“Creativity is a habit. And the best creativity is the result of good work habits.” – Twyla Tharp
Being creative means I need to let my imagination flow. I need time to soak up what’s around me and see the beauty in the small moments. I crave time to unwind and recharge my battery, and obviously, that means spending time with my animals. However, I also need good work habits that I practice regularly to keep me focused and sharp. Here are my top five habits:
- Make ‘Me Time’. This is an important one, which is why it’s number one. In order to be the best me I can, I need to take time to be alone with my thoughts, and clear my head. I like to read, take a bath, go for a walk, and spending time with my horses (well, all of my animals, but there is something so soothing about horses). By quieting my mind and paying attention to what’s going on around me, I can charge my battery and face the day.
- Put down the camera. I know, that sounds counter-intuitive coming from a photographer! But, there are times when I get so worked up about getting the perfect shot that I almost get blocked. I’ve found that the ideas will come to me when I least expect it. So, when I can put down my camera, walk away and refocus, I have a better chance of letting the creativity flow.
- Keep Notes. Whether it’s a notepad, snapping a photo of a picture I like with my phone, creating folder on my computer, or an old-school manila folder where I clip images and stash for a later time, keeping notes of things that inspire me has been a helpful tool for creativity. When I see something, I try to file it, and then I’ll revisit at a later time when I need inspiration. I’ve found that if I let it go, it’ll come to me.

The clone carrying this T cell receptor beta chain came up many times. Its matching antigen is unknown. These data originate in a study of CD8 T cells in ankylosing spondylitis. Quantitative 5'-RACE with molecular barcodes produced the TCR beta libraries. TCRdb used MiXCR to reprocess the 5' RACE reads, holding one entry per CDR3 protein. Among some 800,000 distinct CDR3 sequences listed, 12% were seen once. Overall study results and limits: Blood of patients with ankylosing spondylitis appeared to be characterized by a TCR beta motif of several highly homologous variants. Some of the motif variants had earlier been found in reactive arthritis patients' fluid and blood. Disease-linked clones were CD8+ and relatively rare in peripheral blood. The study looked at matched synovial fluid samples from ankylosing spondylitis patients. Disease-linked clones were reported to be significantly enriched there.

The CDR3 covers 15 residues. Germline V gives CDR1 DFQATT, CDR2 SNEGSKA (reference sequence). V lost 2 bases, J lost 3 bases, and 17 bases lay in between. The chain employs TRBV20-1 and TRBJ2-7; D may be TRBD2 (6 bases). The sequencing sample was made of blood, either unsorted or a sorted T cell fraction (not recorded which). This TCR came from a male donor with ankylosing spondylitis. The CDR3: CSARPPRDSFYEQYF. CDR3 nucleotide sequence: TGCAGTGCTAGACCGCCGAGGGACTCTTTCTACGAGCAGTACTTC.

- Back It Up– Technology has made our lives easier, except when it deletes important files. So my rule of thumb is back up all your data and back it up often! You never know what will happen. I had an experience when I lost precious images from a session because of a bad flash drive. If that happens once, it’s one time too many. If you spend the money on good equipment, you should make sure one of those items is a good back up drive. Don’t take chances.
- Share your images. This one can be difficult sometimes, because you are opening yourself up for opinions, and being vulnerable, but I’ve found that it’s helpful to share images and get feedback. You can put them on blog, an Instagram or Facebook page, or show close friends and family your prints. There are also online photography sharing sites which can be helpful. Getting opinions and constructive feedback can be a great learning tool. Sometimes it can sting, but it can also better yourself.
These are some habits that I practice on a regular basis. They’ve helped me and I hope they can help you too!